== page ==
What song are you most proud of creating so far to date?

AG: “Level Tools”

 

The visuals for your music video “World Wings” are stunning. Where did you go to film and can you give us the details behind the music video’s overall concept?

AG: We filmed it in Northern California and Nevada this past winter. It was just my good friend/director Kenneth Polyak and I. We hiked and drove around for a week, stopping in places that worked along a kind of color scheme that we had built the visuals around. The video is about a couple questions having to do with journeying and change; When we travel, age, move on what in us changes or what parts of us get shifted. And furthermore, do we ever really change, or do we keep ending up back where we started?

 

Favorite venue to play at? What set the crowd apart compared to other show’s crowds?

AG: I love Bowery Ballroom in NYC. It’s my home town, so the crowd is always really lovely and receptive, but it’s also just the wood everywhere that makes the room just really warm and lush sounding.

 

If you could have a dinner date with anyone dead or alive who would it be and why?

AG: Rasputin. There are a couple people throughout history that could do wild stuff, had some magic in them. He was one of ’em. Him or the Emperor Ashoka.

 

Greatest album of 2017 so far? If you don’t have one yet, what about 2016?

AG: Oh no, this is hard. I already have a couple favs! I’m gonna go with Ctrl by SZA

 

Who are you greatest musical influences? How do you take inspiration from them and incorporate it into your own music?

AG: I want to sing with the passion of Edith Piaf. I wanna use my body like Elvis. I want to write songs like Leonard Cohen. I want to scream like Ozzy Osbourne. I want to be able to give love to an audience like Nas does. I want to have as much fun as Guerilla Toss does. I want to use everything I hear, read, and watch. I want to pull out the nuggets of gold I find, because you can find them everywhere. I want to put them to use in me, for you.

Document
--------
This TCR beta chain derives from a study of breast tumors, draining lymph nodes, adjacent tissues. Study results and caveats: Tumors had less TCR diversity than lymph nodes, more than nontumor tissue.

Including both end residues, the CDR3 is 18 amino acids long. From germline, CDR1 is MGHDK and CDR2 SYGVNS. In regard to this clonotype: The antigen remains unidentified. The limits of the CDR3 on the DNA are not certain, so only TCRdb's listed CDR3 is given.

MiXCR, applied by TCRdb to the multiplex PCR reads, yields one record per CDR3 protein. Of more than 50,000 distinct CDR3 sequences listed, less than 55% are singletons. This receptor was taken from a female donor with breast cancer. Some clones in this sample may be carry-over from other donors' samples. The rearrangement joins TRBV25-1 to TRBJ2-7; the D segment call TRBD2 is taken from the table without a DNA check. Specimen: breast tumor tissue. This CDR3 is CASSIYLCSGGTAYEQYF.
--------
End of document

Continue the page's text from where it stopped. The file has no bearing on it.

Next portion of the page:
If you could collaborate with any current artist, who would it be?

AG: Carly Rae Jepsen

 

What is your MOST-used emoji?

AG: Salsa lady

 

So you do yoga…I wanna hear about why yoga is your chosen exercise, and I’m wondering…does mindfulness play a role in your creation of music?

AG: I was kind of born into it. My whole family is big on it and has always been. My mother is kind of like a guru of sorts in New York City at her studio called ‘The Studio,’ so it’s not so much that I chose it and more that it was just there. But I am lucky it was there. Yoga is the science of binding. You can already see how it comes through. The more connections in the body you can make – hand to foot, foot to hand, knee to armpit – the more stable the body becomes. The more stable you are, the more able you are. Also I don’t JUST do yoga. I write music by looking into myself to find real honest questions I can ask. I first pose the questions physically to add form to these usually pretty amorphous issues I want to play with. What’s true in the body is true in the life. I look to my practice and to my study yogic and taoist philosophies not for answers, but for strategies and ways to work through them, different ways to ask them. Lots of my songs use tactile verbiage to get more emotional ideas across. It’s where it all starts.

 

Greatest life lesson you’ve learned that’s applicable to 20somes?

AG: Don’t take anything personally, ever.